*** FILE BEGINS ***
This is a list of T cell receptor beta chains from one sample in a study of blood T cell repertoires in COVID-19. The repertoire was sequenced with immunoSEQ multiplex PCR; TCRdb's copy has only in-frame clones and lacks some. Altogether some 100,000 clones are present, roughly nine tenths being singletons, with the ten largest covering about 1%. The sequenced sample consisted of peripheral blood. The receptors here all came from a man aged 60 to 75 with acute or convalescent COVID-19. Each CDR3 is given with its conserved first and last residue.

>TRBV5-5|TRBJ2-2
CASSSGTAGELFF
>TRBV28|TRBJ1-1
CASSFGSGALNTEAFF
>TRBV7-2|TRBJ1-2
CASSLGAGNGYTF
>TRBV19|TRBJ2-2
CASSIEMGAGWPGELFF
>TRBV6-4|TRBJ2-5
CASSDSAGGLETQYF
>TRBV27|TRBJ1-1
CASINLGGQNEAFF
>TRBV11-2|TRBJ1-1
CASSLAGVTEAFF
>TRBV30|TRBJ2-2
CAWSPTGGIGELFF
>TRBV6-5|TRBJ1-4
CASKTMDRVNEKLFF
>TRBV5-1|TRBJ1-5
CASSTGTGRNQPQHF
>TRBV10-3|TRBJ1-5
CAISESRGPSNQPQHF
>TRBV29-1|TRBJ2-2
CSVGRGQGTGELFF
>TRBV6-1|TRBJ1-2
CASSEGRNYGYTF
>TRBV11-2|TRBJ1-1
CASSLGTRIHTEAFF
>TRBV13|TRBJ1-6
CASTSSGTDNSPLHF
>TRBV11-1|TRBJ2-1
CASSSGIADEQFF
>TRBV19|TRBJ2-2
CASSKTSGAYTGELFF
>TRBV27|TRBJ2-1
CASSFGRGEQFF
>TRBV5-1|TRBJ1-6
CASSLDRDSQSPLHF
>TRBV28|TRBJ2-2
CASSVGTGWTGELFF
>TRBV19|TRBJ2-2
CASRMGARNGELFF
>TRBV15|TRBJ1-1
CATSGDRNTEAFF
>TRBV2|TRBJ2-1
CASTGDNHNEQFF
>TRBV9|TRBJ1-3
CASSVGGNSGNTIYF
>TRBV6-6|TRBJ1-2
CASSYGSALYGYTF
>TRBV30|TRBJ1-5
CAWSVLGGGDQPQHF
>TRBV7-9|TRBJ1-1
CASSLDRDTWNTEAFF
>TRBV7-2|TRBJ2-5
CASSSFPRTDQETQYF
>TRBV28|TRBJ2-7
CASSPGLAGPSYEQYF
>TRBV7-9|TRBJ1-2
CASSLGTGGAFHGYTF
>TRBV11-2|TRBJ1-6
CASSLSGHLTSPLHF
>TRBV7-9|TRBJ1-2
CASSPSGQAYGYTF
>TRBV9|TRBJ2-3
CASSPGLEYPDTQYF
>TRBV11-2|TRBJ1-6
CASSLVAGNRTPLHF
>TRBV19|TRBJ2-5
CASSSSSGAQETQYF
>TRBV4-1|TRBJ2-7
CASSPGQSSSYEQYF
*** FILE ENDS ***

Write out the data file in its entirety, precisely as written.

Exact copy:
This is a list of T cell receptor beta chains from one sample in a study of blood T cell repertoires in COVID-19. The repertoire was sequenced with immunoSEQ multiplex PCR; TCRdb's copy has only in-frame clones and lacks some. Altogether some 100,000 clones are present, roughly nine tenths being singletons, with the ten largest covering about 1%. The sequenced sample consisted of peripheral blood. The receptors here all came from a man aged 60 to 75 with acute or convalescent COVID-19. Each CDR3 is given with its conserved first and last residue.

>TRBV5-5|TRBJ2-2
CASSSGTAGELFF
>TRBV28|TRBJ1-1
CASSFGSGALNTEAFF
>TRBV7-2|TRBJ1-2
CASSLGAGNGYTF
>TRBV19|TRBJ2-2
CASSIEMGAGWPGELFF
>TRBV6-4|TRBJ2-5
CASSDSAGGLETQYF
>TRBV27|TRBJ1-1
CASINLGGQNEAFF
>TRBV11-2|TRBJ1-1
CASSLAGVTEAFF
>TRBV30|TRBJ2-2
CAWSPTGGIGELFF
>TRBV6-5|TRBJ1-4
CASKTMDRVNEKLFF
>TRBV5-1|TRBJ1-5
CASSTGTGRNQPQHF
>TRBV10-3|TRBJ1-5
CAISESRGPSNQPQHF
>TRBV29-1|TRBJ2-2
CSVGRGQGTGELFF
>TRBV6-1|TRBJ1-2
CASSEGRNYGYTF
>TRBV11-2|TRBJ1-1
CASSLGTRIHTEAFF
>TRBV13|TRBJ1-6
CASTSSGTDNSPLHF
>TRBV11-1|TRBJ2-1
CASSSGIADEQFF
>TRBV19|TRBJ2-2
CASSKTSGAYTGELFF
>TRBV27|TRBJ2-1
CASSFGRGEQFF
>TRBV5-1|TRBJ1-6
CASSLDRDSQSPLHF
>TRBV28|TRBJ2-2
CASSVGTGWTGELFF
>TRBV19|TRBJ2-2
CASRMGARNGELFF
>TRBV15|TRBJ1-1
CATSGDRNTEAFF
>TRBV2|TRBJ2-1
CASTGDNHNEQFF
>TRBV9|TRBJ1-3
CASSVGGNSGNTIYF
>TRBV6-6|TRBJ1-2
CASSYGSALYGYTF
>TRBV30|TRBJ1-5
CAWSVLGGGDQPQHF
>TRBV7-9|TRBJ1-1
CASSLDRDTWNTEAFF
>TRBV7-2|TRBJ2-5
CASSSFPRTDQETQYF
>TRBV28|TRBJ2-7
CASSPGLAGPSYEQYF
>TRBV7-9|TRBJ1-2
CASSLGTGGAFHGYTF
>TRBV11-2|TRBJ1-6
CASSLSGHLTSPLHF
>TRBV7-9|TRBJ1-2
CASSPSGQAYGYTF
>TRBV9|TRBJ2-3
CASSPGLEYPDTQYF
>TRBV11-2|TRBJ1-6
CASSLVAGNRTPLHF
>TRBV19|TRBJ2-5
CASSSSSGAQETQYF
>TRBV4-1|TRBJ2-7
CASSPGQSSSYEQYF